Prior to the establishment of the SCA as an open standard, these SDRs were developed using proprietary software architectures that tightly coupled hardware platforms and waveform applications in a manner that was unique to each manufacturer. The SCA has built upon the capabilities of these preceding generations of SDRs, moving today’s radios significantly forward by leveraging large-scale commercial software industry investments in technology and by promoting open standardization. The SCA specification and associated technologies facilitate broad software reuse and application portability across SDR platforms while enabling achievement of the key industrywide objectives:

  • Enhanced interoperability between SDRs and across entire communications systems, which is especially critical for mission-essential communications.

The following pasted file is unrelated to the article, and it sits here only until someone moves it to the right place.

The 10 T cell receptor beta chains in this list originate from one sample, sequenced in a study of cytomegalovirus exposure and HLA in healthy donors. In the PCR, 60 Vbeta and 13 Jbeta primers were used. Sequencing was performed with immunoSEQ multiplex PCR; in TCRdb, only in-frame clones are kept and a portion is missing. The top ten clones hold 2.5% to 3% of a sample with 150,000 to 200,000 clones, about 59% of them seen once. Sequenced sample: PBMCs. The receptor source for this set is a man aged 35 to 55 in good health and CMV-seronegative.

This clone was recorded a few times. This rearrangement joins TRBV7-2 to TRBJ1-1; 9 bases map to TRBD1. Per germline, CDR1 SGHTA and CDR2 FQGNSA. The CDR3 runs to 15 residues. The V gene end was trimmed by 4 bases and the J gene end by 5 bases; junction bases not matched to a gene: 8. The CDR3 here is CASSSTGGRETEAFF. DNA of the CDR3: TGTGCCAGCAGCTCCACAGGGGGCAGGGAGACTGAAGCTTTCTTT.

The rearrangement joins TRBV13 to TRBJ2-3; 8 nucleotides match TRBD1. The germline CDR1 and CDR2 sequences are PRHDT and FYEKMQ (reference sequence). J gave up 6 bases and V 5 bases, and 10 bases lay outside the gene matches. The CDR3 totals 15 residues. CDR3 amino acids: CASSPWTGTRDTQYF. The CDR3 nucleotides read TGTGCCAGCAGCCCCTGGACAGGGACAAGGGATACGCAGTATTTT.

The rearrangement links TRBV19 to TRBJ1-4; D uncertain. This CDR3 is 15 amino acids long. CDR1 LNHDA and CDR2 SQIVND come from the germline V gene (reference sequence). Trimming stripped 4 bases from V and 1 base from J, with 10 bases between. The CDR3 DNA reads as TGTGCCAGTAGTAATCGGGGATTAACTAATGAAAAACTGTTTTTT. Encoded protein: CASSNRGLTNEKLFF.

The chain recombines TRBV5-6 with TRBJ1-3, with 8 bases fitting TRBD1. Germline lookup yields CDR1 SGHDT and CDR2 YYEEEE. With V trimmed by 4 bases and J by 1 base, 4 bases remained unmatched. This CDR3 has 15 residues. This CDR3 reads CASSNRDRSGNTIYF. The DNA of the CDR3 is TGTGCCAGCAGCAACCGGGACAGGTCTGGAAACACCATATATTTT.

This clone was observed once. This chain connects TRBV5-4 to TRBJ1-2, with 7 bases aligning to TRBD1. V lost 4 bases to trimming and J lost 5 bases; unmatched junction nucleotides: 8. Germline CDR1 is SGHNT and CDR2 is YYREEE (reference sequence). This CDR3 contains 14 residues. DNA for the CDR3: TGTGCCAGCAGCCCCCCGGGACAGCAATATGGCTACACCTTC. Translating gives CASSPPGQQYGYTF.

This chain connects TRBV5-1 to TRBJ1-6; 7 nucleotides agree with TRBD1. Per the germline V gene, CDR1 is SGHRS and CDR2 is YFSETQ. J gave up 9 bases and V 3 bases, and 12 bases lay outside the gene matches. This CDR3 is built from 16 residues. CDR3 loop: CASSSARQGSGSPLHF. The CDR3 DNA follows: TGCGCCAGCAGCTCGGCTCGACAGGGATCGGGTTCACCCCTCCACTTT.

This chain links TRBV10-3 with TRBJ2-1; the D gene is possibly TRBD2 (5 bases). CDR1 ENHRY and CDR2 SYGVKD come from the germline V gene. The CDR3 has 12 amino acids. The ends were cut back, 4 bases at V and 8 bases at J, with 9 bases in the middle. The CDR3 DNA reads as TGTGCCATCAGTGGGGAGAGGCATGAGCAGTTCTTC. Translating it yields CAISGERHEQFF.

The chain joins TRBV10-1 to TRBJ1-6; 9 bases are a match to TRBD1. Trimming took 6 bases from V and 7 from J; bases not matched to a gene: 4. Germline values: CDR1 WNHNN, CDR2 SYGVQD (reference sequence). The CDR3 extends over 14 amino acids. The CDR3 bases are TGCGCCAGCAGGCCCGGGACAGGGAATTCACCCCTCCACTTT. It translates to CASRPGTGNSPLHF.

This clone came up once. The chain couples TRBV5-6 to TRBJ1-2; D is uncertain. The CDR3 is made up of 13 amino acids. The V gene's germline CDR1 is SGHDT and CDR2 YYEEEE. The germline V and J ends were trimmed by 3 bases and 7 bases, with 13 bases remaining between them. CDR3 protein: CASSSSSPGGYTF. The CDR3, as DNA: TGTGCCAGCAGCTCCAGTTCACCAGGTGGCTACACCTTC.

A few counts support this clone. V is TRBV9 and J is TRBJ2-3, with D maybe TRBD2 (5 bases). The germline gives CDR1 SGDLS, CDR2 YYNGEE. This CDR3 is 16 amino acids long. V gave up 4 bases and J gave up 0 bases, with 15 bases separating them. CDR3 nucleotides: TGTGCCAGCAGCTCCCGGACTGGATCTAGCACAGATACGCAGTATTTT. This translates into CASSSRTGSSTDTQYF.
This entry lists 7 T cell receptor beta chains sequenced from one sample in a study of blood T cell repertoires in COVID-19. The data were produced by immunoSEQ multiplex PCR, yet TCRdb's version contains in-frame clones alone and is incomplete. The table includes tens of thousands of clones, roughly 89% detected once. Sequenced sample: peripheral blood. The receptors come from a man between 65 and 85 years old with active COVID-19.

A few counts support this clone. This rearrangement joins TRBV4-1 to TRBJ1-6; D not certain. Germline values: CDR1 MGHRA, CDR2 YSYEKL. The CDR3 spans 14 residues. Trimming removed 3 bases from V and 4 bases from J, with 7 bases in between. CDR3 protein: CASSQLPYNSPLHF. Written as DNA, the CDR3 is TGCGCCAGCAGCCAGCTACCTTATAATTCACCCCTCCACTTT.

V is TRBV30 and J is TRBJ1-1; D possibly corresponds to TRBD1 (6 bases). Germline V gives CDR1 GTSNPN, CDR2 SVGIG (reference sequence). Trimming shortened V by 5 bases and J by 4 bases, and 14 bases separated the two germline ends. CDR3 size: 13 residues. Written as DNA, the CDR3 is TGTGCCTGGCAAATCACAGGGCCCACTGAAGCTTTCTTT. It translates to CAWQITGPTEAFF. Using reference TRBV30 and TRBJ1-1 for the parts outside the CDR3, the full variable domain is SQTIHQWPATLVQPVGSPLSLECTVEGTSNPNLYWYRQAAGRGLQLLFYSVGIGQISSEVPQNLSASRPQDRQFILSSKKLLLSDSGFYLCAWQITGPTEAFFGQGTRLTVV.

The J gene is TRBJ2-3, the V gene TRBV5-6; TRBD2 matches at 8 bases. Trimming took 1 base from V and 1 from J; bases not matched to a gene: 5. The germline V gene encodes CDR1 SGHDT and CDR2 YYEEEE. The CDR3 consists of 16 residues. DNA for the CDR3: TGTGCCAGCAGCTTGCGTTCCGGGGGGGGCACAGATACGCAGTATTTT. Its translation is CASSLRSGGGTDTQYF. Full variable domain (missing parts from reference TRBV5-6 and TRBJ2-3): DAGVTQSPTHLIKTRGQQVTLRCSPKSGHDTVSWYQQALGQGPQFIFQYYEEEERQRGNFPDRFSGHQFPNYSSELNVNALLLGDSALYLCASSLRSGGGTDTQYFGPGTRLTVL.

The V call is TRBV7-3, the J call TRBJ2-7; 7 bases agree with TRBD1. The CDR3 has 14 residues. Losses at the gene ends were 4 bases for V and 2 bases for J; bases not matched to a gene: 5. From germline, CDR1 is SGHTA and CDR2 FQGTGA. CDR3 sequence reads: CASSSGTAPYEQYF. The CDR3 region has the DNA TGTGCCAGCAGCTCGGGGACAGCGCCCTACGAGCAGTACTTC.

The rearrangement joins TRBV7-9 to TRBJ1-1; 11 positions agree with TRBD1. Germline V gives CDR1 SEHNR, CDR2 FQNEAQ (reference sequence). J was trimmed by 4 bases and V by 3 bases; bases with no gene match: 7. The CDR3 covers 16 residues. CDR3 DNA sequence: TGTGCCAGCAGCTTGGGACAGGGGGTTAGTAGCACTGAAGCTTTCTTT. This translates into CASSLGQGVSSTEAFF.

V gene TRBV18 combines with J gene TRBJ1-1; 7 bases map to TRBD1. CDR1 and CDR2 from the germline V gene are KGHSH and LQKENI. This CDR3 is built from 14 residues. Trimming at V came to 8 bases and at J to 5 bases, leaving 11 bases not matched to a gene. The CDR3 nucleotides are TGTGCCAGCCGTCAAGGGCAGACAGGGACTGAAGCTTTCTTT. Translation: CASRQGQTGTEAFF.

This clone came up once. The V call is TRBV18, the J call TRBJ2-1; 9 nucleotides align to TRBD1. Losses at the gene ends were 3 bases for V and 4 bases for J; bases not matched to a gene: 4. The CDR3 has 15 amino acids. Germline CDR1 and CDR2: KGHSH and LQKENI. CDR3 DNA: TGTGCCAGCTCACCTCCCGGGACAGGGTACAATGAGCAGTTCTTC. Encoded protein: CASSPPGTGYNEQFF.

• Reduction of the time and cost required to develop and deploy SDRs and associated systems, including the incremental rollout of new SDR and communication system features and functions.

The SCA provides a set of rules and constraints, which define the interactions between software applications (i.e., waveforms) and radio hardware platforms, leveraging an Object Oriented (OO) software paradigm and employing Component Based Development (CBD) technologies. CBD technologies are sometimes referred to the “industrial revolution” of software, fostering the advent of interchangeable software parts, built to predefined specifications. With CBD technologies, software components can be thought of as software integrated circuits with a set of defined functionality, performance, and input/output. Components can be assembled together to create entire applications, such as waveform applications for an SDR.